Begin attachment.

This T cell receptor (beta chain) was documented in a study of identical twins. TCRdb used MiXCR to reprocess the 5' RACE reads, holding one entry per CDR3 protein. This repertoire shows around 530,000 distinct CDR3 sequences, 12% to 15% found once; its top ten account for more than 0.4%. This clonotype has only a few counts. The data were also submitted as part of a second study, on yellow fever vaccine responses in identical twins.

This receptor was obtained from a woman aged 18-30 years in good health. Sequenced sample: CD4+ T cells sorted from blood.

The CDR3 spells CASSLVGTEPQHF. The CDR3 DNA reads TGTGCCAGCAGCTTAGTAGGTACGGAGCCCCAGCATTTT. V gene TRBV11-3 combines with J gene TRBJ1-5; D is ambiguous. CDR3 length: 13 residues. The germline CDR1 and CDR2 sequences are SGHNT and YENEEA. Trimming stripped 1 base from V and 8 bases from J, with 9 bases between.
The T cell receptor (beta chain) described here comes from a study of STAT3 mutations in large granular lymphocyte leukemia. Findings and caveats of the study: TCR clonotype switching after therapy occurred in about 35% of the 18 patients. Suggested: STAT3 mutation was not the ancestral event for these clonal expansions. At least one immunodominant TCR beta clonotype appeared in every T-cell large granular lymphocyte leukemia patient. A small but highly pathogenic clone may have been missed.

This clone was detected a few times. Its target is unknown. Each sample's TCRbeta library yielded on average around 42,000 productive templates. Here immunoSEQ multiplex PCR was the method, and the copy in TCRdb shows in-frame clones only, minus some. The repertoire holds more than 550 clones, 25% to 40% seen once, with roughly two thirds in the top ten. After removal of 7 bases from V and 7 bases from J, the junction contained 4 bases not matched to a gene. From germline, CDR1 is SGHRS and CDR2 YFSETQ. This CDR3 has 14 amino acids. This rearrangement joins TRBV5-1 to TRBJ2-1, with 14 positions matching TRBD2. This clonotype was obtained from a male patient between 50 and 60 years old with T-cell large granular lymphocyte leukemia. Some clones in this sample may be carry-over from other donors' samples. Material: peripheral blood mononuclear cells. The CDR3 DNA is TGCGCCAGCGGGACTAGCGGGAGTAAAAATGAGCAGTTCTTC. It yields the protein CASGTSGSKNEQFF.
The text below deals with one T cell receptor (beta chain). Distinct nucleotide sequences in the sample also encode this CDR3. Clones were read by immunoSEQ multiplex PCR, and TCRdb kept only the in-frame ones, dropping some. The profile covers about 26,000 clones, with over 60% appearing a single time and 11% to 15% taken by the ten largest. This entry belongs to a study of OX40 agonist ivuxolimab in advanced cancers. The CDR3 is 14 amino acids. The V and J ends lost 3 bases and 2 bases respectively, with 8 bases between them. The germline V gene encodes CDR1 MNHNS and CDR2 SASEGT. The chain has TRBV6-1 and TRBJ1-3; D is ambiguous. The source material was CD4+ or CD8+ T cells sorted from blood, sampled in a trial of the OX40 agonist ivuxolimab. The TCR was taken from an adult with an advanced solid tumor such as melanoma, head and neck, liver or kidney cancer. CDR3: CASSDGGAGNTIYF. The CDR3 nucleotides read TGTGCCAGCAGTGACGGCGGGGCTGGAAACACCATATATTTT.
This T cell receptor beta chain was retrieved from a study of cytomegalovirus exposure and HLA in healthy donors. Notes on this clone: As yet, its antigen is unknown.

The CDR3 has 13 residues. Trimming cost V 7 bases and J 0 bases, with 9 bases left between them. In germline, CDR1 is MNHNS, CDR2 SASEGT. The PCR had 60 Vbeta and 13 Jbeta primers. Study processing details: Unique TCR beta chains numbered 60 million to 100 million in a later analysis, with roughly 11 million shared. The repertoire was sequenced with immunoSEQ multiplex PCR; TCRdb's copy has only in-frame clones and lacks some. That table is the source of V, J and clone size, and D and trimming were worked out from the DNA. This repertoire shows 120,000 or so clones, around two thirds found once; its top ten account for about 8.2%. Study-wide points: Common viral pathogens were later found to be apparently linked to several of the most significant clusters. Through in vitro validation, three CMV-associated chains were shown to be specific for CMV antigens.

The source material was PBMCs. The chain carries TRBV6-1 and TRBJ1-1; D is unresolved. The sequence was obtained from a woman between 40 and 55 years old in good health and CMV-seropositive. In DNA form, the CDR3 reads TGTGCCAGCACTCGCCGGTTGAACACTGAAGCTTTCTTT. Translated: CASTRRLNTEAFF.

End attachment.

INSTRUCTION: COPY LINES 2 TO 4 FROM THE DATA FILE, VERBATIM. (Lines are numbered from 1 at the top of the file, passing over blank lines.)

This receptor was obtained from a woman aged 18-30 years in good health. Sequenced sample: CD4+ T cells sorted from blood.

The CDR3 spells CASSLVGTEPQHF. The CDR3 DNA reads TGTGCCAGCAGCTTAGTAGGTACGGAGCCCCAGCATTTT. V gene TRBV11-3 combines with J gene TRBJ1-5; D is ambiguous. CDR3 length: 13 residues. The germline CDR1 and CDR2 sequences are SGHNT and YENEEA. Trimming stripped 1 base from V and 8 bases from J, with 9 bases between.
The T cell receptor (beta chain) described here comes from a study of STAT3 mutations in large granular lymphocyte leukemia. Findings and caveats of the study: TCR clonotype switching after therapy occurred in about 35% of the 18 patients. Suggested: STAT3 mutation was not the ancestral event for these clonal expansions. At least one immunodominant TCR beta clonotype appeared in every T-cell large granular lymphocyte leukemia patient. A small but highly pathogenic clone may have been missed.